Crash Course #7 – Retention

One of the first things we mentioned in this Crash Course series was that students are career-focused, hardworking and professionally minded. Rising tuition fees and uncertainty about the future has led to a generation of students more focused on employability than ever before.

This is great for attracting skilled young employees, however it poses a challenge: once you have taken on a talented student, how do you keep them? You will likely be dealing with a mix of generations Y and Z – often referred to as millennials – and this demographic is motivated by different things than previous generations.

We talked about retention briefly in our guide to consideration, as it is something you should think about when you’re getting ready to take on students into a work placement year or something similar. Here, we will go through the strategies you can utilise to make sure your new hires stay as long as possible.

Make sure you’re offering a competitive salary

salaryIt might sound simple, but the first step to retaining young professionals is to make sure you’re compensating them fairly for their work. Not enough companies pay people enough for entry-level jobs, which might make sense in some circumstances but not when you’re trying to retain young workers.

Salary is not the main motivator for most millennials, but it is still an important factor for them to consider when looking to move jobs. If they are being paid a good amount, the security that provides will keep them from looking elsewhere for jobs, at least for a while.

Moving to another company is stressful. It means getting used to new colleagues, processes and responsibilities, and often involves an increase in stress.

All that is not going to be worth it if the financial reward isn’t high enough, so paying your new hires more is a good way of keeping them around.

It’s not just about money, of course. You should also make sure you’re offering other benefits, such as holiday, office tea and coffee, social events and similar incentives. Speaking to, Cornell professor of management Dr Ron Piccolo said: “When all of these perks are in balance, [millennials will] fiercely embrace your mission and goals.”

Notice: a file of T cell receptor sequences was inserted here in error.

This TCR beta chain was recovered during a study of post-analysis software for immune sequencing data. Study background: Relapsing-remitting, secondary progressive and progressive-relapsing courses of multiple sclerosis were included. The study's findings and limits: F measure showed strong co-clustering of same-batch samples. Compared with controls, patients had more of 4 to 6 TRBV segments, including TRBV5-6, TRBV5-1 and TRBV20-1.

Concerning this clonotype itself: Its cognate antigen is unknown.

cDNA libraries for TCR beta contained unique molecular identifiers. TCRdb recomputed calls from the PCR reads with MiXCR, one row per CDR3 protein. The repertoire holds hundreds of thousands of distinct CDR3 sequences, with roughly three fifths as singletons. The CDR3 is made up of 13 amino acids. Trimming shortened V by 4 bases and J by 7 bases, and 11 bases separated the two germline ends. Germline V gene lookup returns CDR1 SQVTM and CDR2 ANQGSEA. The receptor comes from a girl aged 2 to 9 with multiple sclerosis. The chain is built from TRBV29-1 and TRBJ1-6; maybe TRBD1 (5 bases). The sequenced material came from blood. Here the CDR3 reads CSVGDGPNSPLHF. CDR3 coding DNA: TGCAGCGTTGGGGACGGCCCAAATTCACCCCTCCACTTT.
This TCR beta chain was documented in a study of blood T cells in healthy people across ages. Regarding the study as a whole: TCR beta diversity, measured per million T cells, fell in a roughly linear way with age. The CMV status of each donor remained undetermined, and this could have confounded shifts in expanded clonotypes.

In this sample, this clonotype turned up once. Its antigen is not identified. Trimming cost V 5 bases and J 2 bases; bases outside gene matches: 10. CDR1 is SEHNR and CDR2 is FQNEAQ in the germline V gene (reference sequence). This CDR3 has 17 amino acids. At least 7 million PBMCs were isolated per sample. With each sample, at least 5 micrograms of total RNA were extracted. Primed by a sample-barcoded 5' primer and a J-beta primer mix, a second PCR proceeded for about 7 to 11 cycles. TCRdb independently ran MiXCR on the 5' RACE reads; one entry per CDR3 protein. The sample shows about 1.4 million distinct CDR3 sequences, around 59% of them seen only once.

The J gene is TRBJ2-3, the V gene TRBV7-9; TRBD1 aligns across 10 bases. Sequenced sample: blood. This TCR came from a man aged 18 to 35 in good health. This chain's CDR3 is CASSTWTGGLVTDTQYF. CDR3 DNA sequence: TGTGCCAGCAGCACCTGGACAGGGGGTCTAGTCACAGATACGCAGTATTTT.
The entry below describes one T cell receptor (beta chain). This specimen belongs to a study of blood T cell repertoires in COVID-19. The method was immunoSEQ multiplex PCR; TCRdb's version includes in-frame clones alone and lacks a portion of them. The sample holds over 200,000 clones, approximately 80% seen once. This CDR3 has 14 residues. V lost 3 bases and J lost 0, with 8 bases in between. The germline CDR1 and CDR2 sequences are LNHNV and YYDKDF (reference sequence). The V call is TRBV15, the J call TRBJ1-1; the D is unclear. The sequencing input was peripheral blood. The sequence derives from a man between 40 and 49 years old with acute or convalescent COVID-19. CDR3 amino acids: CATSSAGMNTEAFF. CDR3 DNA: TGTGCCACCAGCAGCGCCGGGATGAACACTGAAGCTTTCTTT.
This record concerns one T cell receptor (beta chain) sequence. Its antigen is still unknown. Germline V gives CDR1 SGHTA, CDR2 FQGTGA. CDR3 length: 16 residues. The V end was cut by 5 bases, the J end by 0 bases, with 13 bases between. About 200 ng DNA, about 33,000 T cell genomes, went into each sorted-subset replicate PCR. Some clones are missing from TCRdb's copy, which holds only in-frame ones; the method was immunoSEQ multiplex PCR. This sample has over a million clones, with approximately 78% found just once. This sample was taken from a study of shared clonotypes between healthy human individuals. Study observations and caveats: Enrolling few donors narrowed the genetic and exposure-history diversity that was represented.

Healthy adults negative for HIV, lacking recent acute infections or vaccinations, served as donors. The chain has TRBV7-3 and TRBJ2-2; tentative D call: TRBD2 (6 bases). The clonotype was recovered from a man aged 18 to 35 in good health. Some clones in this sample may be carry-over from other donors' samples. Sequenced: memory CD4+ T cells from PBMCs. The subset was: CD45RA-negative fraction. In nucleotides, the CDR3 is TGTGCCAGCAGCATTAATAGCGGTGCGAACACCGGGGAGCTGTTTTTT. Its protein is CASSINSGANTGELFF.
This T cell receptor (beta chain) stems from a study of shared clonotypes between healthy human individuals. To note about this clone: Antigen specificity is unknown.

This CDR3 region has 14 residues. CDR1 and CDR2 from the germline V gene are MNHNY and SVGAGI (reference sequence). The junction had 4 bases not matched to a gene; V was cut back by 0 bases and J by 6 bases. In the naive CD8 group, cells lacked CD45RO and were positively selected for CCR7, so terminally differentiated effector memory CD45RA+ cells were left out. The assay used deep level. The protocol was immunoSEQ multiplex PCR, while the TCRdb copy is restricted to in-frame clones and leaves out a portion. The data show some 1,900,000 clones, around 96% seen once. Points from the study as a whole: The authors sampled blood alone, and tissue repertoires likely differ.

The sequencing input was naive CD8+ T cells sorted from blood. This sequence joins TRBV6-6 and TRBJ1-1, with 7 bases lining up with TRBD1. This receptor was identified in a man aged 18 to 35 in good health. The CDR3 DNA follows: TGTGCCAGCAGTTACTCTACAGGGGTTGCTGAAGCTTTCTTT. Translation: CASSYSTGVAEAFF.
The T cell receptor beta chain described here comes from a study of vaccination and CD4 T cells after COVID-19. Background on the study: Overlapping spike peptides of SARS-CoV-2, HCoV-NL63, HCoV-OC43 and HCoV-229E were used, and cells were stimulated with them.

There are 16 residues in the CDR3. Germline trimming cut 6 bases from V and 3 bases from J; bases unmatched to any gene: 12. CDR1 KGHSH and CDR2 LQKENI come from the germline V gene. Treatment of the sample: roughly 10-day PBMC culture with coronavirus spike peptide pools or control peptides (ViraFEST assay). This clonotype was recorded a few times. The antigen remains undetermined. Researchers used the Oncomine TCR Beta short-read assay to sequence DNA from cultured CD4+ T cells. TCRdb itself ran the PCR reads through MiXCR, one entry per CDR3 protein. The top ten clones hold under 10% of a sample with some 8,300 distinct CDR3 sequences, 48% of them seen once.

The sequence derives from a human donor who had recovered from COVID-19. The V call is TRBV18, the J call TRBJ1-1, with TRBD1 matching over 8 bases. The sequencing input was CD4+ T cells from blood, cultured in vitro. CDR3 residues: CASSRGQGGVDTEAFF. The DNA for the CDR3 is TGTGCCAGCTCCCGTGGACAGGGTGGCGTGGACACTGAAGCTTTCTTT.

Mentor them and help grow their skills

Writing for Forbes, Kaytie Zimmerman described the key to retaining young, talented employees as “modern mentoring”. We’ve talked about providing your students with career opportunities so they don’t have to look elsewhere for them, but sometimes that isn’t enough. If you really want to keep hold of your top talent, you will need to invest in their professional development.

The 2016 Deloitte Millennial Survey found that 63 per cent of young professionals don’t feel like their leadership skills are being fully developed, and it is here that you can make your new employees feel valued. Training them up to be future leaders shows them you think highly of their skills, as well as convincing them there is value in staying with your organisation.

So what is the ‘modern’ aspect of the mentoring Zimmerman mentioned? Well, there are a number of different ways of going about it in a way that will engage with a younger audience. One thing you could do, for example, is get your new hires to mentor your senior management in areas such as technology and social media use, while they return the favour by teaching leadership skills.